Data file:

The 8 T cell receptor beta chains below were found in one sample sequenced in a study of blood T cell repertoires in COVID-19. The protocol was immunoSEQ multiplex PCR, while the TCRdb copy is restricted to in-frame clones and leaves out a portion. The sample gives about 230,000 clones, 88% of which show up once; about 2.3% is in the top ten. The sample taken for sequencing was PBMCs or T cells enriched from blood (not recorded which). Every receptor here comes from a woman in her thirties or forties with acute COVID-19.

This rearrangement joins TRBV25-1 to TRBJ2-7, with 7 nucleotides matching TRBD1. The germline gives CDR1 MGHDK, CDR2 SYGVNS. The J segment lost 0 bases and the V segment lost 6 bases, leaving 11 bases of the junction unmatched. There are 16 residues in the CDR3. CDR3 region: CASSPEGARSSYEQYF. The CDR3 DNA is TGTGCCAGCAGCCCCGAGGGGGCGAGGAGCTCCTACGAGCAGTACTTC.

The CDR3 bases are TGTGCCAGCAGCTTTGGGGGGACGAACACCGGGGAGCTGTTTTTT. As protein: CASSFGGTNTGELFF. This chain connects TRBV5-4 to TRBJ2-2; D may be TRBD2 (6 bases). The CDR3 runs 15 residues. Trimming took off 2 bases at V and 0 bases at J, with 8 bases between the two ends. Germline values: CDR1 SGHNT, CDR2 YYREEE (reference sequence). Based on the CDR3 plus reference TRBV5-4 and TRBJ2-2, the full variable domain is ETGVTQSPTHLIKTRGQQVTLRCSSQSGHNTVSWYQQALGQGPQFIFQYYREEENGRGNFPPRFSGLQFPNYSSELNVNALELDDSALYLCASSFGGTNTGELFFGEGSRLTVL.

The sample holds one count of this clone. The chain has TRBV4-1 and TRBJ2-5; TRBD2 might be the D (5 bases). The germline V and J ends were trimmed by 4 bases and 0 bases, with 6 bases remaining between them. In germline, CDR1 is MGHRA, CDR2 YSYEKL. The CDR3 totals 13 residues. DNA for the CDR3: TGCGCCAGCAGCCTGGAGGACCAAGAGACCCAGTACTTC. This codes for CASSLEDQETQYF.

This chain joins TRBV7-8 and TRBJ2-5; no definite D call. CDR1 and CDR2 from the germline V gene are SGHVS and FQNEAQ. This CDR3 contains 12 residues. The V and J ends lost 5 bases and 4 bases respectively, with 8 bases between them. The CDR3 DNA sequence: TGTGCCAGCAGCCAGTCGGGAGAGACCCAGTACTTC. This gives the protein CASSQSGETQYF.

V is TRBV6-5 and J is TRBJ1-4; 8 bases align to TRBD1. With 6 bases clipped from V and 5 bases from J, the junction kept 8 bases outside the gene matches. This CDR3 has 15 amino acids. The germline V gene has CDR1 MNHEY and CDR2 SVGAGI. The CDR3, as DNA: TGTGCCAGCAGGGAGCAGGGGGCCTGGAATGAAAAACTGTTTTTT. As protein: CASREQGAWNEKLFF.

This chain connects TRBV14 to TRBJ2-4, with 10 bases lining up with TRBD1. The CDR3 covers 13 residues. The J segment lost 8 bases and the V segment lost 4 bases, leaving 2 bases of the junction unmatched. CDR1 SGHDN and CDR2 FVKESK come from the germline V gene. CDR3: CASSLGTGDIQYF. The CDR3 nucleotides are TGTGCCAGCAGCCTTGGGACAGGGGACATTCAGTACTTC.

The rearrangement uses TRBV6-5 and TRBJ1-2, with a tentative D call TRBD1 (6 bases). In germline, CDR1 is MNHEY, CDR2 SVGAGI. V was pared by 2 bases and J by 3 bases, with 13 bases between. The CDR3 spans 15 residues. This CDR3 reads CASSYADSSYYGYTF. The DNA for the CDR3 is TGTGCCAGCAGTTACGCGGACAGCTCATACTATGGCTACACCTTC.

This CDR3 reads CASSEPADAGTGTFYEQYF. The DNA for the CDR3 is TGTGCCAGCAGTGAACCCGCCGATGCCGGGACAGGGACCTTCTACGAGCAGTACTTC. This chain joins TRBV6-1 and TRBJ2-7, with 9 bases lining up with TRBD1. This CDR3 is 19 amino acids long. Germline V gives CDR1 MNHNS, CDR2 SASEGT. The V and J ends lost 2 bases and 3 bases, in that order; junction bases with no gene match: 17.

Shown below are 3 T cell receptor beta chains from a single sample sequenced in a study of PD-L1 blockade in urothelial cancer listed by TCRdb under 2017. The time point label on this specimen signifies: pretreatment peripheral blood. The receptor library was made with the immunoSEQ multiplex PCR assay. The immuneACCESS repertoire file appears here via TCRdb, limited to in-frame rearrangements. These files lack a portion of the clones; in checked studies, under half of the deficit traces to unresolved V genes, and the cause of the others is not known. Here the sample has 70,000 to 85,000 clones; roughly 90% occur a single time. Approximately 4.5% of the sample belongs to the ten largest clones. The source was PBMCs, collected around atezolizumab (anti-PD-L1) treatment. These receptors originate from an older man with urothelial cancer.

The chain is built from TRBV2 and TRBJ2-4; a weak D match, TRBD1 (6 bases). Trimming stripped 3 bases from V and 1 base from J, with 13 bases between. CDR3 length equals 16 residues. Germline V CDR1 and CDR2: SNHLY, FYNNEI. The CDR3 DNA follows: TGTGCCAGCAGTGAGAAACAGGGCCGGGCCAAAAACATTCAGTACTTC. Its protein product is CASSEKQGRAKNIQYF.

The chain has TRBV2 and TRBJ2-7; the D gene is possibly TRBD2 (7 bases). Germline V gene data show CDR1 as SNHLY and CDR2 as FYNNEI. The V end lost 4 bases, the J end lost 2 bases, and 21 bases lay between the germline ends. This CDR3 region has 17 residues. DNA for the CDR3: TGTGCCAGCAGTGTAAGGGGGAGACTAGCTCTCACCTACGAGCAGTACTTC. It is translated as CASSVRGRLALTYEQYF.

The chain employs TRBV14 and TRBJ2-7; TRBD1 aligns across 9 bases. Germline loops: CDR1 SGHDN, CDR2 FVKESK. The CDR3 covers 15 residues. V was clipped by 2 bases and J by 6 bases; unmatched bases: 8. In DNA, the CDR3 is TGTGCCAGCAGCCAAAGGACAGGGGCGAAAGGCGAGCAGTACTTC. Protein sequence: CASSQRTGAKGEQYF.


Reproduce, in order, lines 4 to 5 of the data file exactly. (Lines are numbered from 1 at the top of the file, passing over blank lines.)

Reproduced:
The sample holds one count of this clone. The chain has TRBV4-1 and TRBJ2-5; TRBD2 might be the D (5 bases). The germline V and J ends were trimmed by 4 bases and 0 bases, with 6 bases remaining between them. In germline, CDR1 is MGHRA, CDR2 YSYEKL. The CDR3 totals 13 residues. DNA for the CDR3: TGCGCCAGCAGCCTGGAGGACCAAGAGACCCAGTACTTC. This codes for CASSLEDQETQYF.

This chain joins TRBV7-8 and TRBJ2-5; no definite D call. CDR1 and CDR2 from the germline V gene are SGHVS and FQNEAQ. This CDR3 contains 12 residues. The V and J ends lost 5 bases and 4 bases respectively, with 8 bases between them. The CDR3 DNA sequence: TGTGCCAGCAGCCAGTCGGGAGAGACCCAGTACTTC. This gives the protein CASSQSGETQYF.